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Spinal cord injury rehabilitation. 2. Medical complications.

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Spinal cord injury rehabilitation. 2. Medical complications.

Arch Phys Med Rehabil. 1997 Mar;78(3 Suppl):S53-8

Authors: Bergman SB, Yarkony GM, Stiens SA

Abstract
This self-directed learning module highlights new advances in understanding medical complications of spinal cord injury through the lifespan. It is part of the chapter on spinal cord injury rehabilitation in the Self-Directed Physiatric Education Program for practitioners and trainees in physical medicine and rehabilitation. This article covers reasons for transferring patients to specialized spinal cord injury centers once they have been stabilized, and the management of common medical problems, including fever, autonomic dysreflexia, urinary tract infection, acute and chronic abdominal complications, deep vein thrombosis, pulmonary complications, and heterotopic ossification. Formulation of an educational program for prevention of late complications is also discussed, including late renal complications, syringomyelia, myelomalacia, burns, pathologic fractures, pressure ulcers, and cardiovascular disease. New advances covered in this section include new information on old problems, and a discussion of exercise tolerance in persons with tetraplegia, the pathophysiology of late neurologic deterioration after spinal cord injury, and a view of the care of these patients across the lifespan.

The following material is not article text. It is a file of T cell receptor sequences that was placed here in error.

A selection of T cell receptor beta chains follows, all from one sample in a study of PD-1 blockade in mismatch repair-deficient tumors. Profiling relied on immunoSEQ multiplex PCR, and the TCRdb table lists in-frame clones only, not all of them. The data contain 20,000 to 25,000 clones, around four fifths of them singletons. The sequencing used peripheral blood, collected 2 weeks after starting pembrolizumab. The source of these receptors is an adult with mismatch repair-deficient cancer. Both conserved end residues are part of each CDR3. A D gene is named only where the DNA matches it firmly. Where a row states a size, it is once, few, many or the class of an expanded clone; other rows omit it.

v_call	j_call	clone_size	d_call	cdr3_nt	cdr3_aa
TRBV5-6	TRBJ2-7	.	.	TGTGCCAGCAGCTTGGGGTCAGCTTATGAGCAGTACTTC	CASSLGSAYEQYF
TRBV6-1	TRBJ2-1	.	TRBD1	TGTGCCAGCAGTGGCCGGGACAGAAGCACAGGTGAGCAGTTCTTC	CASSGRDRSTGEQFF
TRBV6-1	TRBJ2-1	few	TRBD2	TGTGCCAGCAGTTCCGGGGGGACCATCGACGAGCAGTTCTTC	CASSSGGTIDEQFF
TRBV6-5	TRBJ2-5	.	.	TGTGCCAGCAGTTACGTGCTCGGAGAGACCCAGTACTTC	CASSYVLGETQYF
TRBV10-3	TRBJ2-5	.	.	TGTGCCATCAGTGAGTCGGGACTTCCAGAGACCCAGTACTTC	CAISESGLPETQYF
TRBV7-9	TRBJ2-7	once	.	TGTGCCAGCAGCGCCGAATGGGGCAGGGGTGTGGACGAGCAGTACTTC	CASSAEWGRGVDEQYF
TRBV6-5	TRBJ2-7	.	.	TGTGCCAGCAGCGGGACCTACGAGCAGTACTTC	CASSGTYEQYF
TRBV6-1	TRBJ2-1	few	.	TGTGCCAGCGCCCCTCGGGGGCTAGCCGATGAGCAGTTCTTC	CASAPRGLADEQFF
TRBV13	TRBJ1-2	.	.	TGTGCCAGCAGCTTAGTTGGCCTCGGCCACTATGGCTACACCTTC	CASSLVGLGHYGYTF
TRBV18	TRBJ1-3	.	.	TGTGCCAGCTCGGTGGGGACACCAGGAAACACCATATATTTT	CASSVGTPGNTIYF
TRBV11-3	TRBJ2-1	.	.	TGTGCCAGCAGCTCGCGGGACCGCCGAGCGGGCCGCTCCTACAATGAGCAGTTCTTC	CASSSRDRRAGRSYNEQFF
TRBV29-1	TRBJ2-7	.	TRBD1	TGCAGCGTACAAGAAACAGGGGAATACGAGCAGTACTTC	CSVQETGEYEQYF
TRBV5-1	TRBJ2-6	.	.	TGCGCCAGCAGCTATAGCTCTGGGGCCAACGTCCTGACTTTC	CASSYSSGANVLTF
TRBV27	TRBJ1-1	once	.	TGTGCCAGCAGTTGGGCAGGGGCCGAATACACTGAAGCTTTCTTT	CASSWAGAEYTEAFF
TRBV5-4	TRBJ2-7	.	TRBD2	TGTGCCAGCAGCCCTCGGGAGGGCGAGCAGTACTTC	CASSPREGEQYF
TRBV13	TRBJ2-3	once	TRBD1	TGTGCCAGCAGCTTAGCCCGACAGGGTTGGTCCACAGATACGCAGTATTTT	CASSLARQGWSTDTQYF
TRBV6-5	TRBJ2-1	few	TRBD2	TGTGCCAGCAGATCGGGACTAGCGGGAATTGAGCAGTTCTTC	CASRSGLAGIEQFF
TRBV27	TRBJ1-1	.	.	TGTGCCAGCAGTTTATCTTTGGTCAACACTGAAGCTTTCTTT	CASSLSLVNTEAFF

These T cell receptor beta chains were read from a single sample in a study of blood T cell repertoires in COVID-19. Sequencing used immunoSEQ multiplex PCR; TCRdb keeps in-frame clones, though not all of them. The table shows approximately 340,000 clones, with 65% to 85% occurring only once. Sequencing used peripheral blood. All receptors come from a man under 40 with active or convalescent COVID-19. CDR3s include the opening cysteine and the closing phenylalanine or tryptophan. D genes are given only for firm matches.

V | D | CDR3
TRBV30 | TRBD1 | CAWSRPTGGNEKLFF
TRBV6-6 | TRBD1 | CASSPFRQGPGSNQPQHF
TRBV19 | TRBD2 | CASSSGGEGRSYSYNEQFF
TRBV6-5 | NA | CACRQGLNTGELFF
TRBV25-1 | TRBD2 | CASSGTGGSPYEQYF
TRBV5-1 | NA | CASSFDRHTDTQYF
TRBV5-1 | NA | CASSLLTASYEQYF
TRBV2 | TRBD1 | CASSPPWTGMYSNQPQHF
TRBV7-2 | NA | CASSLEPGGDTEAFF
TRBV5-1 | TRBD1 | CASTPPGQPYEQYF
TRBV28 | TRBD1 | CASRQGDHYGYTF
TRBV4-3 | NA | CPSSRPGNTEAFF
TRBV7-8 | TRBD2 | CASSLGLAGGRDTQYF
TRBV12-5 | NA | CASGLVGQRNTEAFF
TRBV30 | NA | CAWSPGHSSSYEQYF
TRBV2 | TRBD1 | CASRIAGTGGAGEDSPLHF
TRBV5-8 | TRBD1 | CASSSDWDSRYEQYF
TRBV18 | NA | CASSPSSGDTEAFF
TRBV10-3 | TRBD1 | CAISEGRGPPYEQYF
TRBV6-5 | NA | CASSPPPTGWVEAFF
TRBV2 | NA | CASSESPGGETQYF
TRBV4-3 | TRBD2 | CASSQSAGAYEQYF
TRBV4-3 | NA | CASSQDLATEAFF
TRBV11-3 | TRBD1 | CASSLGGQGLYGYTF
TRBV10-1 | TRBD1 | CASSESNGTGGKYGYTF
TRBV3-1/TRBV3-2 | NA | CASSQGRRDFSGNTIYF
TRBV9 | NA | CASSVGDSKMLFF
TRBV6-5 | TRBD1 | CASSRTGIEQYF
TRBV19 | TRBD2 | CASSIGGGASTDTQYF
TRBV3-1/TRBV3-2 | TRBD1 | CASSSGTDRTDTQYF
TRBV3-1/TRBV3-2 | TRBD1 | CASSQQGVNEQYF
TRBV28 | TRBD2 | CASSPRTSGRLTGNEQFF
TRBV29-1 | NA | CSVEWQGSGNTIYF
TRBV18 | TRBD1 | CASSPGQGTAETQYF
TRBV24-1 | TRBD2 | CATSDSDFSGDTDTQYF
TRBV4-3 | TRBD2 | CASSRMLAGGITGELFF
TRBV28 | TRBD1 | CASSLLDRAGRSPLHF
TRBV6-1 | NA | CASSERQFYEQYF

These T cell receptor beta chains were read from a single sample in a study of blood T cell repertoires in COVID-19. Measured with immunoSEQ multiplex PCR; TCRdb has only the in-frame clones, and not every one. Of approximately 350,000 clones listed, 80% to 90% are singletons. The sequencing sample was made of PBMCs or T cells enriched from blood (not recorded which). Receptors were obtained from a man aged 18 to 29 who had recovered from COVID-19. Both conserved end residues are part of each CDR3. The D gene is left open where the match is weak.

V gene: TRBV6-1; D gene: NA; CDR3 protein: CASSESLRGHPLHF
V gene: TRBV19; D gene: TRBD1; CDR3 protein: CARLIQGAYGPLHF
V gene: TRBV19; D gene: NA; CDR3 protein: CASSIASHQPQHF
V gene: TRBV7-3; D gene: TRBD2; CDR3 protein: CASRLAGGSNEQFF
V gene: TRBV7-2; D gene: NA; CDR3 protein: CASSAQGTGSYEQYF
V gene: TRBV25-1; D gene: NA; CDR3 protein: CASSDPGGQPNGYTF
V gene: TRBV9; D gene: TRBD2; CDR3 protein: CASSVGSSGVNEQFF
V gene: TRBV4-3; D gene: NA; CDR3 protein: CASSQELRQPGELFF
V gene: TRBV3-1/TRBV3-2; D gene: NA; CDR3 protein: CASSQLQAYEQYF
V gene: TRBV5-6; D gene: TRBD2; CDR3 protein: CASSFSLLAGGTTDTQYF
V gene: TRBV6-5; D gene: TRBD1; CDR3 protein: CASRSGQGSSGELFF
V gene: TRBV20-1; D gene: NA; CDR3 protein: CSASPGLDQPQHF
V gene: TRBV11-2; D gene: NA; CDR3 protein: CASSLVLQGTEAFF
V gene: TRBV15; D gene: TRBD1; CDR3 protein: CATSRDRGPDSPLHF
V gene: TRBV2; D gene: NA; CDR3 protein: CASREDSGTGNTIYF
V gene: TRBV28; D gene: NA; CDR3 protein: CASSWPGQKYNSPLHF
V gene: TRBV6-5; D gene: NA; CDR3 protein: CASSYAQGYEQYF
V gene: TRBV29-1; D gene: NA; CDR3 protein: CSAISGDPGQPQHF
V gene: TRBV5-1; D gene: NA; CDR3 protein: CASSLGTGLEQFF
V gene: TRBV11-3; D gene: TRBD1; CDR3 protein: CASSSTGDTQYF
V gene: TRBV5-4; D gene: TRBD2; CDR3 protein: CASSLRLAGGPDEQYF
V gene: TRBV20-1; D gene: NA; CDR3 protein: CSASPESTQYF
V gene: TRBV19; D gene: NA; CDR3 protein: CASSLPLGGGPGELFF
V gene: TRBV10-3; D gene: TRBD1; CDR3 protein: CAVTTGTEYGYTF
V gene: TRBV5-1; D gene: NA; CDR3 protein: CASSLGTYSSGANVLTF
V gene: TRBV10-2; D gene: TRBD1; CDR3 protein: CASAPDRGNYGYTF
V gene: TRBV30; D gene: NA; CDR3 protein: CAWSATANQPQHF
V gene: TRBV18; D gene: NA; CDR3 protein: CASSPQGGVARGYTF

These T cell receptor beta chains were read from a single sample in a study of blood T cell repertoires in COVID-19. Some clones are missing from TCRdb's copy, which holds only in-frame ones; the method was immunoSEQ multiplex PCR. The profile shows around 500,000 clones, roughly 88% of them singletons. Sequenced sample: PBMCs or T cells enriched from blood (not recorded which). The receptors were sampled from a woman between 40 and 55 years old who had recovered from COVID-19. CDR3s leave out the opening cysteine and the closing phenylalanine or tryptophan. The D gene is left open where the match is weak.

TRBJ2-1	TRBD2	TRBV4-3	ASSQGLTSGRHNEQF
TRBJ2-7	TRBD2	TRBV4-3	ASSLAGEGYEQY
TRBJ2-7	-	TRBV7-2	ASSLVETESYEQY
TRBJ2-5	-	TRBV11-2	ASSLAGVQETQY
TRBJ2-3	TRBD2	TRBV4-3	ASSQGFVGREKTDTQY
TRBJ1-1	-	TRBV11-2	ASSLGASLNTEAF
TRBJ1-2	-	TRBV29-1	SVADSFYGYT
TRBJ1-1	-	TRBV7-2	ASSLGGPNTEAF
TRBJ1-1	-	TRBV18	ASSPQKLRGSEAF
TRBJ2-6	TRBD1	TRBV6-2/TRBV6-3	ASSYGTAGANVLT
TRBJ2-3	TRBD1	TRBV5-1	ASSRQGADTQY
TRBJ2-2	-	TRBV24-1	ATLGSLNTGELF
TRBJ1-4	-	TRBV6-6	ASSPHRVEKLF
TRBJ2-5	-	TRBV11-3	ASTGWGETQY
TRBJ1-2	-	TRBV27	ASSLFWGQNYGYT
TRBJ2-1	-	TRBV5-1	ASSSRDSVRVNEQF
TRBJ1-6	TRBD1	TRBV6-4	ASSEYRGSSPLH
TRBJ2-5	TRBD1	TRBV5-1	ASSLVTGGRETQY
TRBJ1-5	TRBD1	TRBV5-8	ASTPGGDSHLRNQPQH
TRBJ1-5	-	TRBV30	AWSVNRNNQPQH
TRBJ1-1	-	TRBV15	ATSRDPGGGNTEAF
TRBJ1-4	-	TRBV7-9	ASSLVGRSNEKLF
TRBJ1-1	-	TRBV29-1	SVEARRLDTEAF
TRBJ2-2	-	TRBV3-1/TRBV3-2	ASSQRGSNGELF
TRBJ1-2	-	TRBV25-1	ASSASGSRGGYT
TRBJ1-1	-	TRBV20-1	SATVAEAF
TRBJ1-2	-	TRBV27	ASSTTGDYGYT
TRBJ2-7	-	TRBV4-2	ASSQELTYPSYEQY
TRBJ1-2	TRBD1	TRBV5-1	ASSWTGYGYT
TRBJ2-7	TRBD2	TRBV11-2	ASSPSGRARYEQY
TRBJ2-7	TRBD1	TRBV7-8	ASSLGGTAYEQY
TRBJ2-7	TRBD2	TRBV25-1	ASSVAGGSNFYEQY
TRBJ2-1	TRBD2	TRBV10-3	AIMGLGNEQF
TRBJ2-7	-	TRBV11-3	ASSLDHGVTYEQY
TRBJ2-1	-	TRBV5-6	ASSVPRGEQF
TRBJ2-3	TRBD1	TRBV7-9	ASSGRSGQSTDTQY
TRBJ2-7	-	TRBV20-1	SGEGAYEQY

PMID: 9084368 [PubMed – indexed for MEDLINE]

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